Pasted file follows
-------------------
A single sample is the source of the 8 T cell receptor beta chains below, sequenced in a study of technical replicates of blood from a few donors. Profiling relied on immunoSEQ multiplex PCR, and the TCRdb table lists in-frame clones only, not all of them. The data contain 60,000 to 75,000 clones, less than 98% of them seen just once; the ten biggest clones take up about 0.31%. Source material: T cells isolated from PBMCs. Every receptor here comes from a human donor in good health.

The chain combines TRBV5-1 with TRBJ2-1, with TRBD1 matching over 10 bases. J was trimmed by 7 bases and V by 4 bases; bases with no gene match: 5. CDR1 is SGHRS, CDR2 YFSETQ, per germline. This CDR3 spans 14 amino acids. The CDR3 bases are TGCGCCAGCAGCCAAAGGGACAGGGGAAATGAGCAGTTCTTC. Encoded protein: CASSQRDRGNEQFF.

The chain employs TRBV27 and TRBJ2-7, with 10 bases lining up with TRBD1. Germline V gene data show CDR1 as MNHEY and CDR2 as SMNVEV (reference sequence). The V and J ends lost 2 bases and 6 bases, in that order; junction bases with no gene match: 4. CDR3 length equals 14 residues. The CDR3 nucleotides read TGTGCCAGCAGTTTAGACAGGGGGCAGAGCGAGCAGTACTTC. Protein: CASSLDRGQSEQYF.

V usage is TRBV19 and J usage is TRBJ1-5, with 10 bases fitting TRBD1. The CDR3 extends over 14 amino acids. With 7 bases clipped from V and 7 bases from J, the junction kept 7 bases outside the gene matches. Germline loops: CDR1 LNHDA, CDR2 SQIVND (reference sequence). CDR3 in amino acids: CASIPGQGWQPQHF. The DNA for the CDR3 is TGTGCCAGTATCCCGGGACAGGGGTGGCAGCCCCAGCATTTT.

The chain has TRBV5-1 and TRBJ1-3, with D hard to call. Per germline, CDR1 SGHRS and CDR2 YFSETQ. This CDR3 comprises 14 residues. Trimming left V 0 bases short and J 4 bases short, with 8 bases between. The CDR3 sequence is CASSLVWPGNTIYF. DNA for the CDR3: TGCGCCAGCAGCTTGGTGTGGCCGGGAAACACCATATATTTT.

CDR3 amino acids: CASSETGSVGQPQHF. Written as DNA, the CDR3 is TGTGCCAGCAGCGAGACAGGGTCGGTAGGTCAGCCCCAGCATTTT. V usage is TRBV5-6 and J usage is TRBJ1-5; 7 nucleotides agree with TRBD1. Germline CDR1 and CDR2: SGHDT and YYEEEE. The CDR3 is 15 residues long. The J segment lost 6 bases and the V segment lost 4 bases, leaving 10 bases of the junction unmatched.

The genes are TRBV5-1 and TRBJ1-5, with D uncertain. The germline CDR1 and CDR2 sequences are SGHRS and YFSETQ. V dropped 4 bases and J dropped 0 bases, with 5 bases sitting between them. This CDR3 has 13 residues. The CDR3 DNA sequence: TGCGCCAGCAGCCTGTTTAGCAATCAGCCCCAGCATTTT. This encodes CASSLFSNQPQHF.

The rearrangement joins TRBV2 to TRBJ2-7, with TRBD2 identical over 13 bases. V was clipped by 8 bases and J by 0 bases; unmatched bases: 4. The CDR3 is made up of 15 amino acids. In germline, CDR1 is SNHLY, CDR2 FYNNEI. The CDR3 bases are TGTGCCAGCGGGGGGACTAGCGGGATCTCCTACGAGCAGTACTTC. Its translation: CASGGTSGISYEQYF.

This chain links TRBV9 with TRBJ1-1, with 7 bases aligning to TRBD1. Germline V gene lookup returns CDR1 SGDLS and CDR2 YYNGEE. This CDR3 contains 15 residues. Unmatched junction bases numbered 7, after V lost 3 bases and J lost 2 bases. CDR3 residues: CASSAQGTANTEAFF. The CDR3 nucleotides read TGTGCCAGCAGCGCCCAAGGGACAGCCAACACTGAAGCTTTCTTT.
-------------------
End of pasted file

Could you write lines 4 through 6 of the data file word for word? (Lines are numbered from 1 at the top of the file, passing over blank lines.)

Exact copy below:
V usage is TRBV19 and J usage is TRBJ1-5, with 10 bases fitting TRBD1. The CDR3 extends over 14 amino acids. With 7 bases clipped from V and 7 bases from J, the junction kept 7 bases outside the gene matches. Germline loops: CDR1 LNHDA, CDR2 SQIVND (reference sequence). CDR3 in amino acids: CASIPGQGWQPQHF. The DNA for the CDR3 is TGTGCCAGTATCCCGGGACAGGGGTGGCAGCCCCAGCATTTT.

The chain has TRBV5-1 and TRBJ1-3, with D hard to call. Per germline, CDR1 SGHRS and CDR2 YFSETQ. This CDR3 comprises 14 residues. Trimming left V 0 bases short and J 4 bases short, with 8 bases between. The CDR3 sequence is CASSLVWPGNTIYF. DNA for the CDR3: TGCGCCAGCAGCTTGGTGTGGCCGGGAAACACCATATATTTT.

CDR3 amino acids: CASSETGSVGQPQHF. Written as DNA, the CDR3 is TGTGCCAGCAGCGAGACAGGGTCGGTAGGTCAGCCCCAGCATTTT. V usage is TRBV5-6 and J usage is TRBJ1-5; 7 nucleotides agree with TRBD1. Germline CDR1 and CDR2: SGHDT and YYEEEE. The CDR3 is 15 residues long. The J segment lost 6 bases and the V segment lost 4 bases, leaving 10 bases of the junction unmatched.